Catching Up With Directors Leila Petersen and Chris Paine
Some of our favorite green documentary directors have been attendance at Hollywood Goes Green; most notable being Leila Connors Petersen of The 11th Hour and Chris Paine of Who Killed The Electric Car.
Ms. Petersen joined a panel titled “Pitching, Producing and Marketing Environmental Themes in Feature Films” and offered some insightful commentary on the differences between The 11th Hour and An Inconvenient Truth in terms of marketing, timing, and participation. The most pertinent of those three being DiCaprio’s limited availability for promotion (due to tight filming schedules), while Gore was able to continuously push and stump for AIT. Box office numbers for the 11th, while much lower than AIT, were in fact almost 10 times above the average for theatrically released documentaries.
When I briefly talked with Leila after her presentation, one area I did compliment her on was the 11th’s very strong internet presence. Whereas AIT has not updated climatecrisis.net for over a year, Petersen’s production company Tree Media is continuously feeding 11thHourAction.org with the latest in green news, inspirational stories, and eco-friendly advice. “It’s entirely an in-house effort,” she said. “We have all our own writers and intend to continue the message of The 11th Hour going forward through this site. We’ll be expanding our Take Action section in the future to include even more businesses, organizations, and individuals.”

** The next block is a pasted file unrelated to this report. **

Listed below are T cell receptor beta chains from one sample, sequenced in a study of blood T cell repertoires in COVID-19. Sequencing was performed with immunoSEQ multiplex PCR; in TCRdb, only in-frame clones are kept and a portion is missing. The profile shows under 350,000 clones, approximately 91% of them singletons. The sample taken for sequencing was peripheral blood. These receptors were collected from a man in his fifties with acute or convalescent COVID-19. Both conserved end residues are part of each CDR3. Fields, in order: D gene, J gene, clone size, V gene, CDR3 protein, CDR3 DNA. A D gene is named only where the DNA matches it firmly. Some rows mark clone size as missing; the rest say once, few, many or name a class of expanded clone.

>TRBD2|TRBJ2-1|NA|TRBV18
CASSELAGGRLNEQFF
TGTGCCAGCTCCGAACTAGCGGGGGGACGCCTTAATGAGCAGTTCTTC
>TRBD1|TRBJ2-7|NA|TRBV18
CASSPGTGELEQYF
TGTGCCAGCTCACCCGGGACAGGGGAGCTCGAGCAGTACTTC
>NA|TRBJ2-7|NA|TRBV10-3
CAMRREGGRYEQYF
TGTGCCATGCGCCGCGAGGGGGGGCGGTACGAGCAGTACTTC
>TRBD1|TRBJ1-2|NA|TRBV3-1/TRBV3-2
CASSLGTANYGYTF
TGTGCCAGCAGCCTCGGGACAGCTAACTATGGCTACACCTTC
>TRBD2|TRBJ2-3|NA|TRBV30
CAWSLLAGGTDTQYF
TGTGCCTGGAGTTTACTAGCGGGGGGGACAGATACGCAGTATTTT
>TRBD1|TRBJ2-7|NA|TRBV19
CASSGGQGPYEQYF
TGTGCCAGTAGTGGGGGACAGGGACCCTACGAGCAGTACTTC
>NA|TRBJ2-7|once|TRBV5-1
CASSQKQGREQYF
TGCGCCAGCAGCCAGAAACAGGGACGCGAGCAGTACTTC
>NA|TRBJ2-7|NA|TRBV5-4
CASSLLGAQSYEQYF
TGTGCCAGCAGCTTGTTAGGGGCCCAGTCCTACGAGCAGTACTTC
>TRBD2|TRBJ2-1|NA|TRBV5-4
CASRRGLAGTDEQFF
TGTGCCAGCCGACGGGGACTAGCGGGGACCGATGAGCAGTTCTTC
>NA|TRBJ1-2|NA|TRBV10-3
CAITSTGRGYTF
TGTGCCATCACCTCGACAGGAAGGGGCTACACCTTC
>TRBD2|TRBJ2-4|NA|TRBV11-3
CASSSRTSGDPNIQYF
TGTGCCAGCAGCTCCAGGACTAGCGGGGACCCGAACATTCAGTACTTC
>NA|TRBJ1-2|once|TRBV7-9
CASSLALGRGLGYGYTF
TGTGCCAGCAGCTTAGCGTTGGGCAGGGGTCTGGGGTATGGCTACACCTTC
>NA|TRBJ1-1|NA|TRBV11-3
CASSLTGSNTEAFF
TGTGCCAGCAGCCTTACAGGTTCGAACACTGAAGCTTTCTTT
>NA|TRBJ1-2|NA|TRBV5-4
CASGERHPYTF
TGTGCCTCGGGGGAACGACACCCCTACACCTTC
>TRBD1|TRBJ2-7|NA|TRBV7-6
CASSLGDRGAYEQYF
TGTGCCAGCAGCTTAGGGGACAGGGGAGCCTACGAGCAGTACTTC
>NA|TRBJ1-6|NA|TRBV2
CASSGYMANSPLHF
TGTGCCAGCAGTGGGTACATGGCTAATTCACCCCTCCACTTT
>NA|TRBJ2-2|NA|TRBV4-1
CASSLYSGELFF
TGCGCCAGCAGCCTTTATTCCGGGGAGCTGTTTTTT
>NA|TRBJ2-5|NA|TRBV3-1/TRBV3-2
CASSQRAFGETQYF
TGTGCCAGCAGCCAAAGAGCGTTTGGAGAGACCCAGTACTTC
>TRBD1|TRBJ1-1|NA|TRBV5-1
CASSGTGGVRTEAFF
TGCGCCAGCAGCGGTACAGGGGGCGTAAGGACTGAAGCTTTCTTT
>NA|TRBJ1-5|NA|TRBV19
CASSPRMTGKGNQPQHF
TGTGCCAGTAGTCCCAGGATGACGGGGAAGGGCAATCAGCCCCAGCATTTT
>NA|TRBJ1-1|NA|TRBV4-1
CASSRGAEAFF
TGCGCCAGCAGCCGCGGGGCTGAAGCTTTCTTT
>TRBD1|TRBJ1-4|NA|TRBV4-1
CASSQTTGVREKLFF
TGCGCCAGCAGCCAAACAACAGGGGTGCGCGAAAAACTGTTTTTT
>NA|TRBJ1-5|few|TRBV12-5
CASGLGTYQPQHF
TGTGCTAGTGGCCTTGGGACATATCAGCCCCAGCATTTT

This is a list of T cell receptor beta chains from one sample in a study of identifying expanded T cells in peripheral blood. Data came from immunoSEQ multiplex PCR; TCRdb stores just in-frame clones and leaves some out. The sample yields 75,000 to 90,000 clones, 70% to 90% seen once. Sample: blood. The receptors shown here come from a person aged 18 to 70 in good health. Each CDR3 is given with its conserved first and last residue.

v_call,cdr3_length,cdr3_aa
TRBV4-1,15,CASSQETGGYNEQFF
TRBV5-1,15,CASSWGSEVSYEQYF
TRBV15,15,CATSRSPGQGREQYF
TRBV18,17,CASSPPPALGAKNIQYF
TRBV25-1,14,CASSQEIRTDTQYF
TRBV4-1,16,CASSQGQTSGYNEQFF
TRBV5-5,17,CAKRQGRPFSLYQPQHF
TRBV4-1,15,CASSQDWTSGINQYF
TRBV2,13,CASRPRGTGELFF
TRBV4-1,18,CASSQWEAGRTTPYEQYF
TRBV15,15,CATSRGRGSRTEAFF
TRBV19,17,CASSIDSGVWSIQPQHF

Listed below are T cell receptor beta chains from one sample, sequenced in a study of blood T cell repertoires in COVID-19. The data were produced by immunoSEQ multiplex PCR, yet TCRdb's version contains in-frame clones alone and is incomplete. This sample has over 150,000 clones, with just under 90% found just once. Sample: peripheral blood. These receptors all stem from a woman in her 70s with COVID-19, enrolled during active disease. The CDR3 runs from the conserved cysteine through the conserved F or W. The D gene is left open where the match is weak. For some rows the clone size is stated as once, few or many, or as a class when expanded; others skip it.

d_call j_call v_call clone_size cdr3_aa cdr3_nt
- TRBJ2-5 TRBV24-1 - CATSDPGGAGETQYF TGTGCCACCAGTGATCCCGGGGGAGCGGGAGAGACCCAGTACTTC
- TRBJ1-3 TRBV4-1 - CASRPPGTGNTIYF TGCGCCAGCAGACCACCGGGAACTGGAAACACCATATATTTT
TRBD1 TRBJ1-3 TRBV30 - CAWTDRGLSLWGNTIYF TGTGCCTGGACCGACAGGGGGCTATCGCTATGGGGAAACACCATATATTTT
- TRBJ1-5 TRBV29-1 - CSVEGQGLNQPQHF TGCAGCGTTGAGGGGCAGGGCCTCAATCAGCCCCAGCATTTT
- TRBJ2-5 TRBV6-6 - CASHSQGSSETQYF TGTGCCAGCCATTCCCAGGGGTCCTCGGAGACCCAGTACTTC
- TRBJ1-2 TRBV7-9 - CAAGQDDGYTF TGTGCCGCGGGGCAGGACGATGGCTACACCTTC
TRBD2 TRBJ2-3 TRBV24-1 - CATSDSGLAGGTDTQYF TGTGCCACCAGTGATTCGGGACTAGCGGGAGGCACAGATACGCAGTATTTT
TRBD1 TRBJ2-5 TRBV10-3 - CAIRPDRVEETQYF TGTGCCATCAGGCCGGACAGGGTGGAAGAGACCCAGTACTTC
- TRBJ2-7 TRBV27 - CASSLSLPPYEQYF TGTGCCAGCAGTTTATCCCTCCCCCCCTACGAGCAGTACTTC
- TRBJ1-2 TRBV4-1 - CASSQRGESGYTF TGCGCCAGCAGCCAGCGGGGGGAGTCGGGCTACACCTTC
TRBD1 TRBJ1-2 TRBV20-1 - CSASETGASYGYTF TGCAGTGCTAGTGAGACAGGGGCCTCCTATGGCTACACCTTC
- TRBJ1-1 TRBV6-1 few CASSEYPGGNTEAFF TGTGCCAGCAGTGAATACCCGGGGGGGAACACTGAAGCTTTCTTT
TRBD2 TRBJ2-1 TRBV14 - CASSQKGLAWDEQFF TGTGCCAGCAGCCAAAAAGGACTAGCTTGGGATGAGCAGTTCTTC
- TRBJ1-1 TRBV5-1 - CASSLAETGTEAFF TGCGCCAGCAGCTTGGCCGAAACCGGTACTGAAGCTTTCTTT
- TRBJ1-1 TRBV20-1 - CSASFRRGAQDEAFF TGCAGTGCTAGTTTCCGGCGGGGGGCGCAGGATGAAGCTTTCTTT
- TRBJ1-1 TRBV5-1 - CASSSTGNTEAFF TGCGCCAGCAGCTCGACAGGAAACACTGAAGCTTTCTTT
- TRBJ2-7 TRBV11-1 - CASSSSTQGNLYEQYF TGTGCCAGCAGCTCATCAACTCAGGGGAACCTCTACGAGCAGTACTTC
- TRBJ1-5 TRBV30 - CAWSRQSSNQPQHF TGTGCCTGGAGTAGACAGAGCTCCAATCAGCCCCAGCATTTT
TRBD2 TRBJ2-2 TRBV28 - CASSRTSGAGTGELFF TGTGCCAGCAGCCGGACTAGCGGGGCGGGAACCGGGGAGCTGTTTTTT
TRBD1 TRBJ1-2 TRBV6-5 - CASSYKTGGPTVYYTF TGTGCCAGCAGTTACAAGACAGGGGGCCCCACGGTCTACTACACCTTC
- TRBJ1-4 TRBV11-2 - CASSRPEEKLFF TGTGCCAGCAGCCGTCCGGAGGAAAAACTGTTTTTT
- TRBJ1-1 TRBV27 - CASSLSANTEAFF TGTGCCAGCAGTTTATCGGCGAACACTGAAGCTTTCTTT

Remember Chris Paine’s next icy adventure? The director of the successful Who Killed The Electric Car was working on a film about alternative fuel vehicles driving to Antarctica in a race tentatively titled ‘Test Zero’. The race would include a bio-fueled car, a hydrogen fuel-cell car, and battery-based car. At an after-party last night, I asked Chris how that documentary was proceeding. “We’ve had some setbacks,” he said. “A grant we were expecting did not come through and the logistics of the operation muddled efforts to get the project running.” Chris mentioned that the project is evolving to potentially include Greenland instead of Antarctica and some additional “renewable energy” technology in the mix.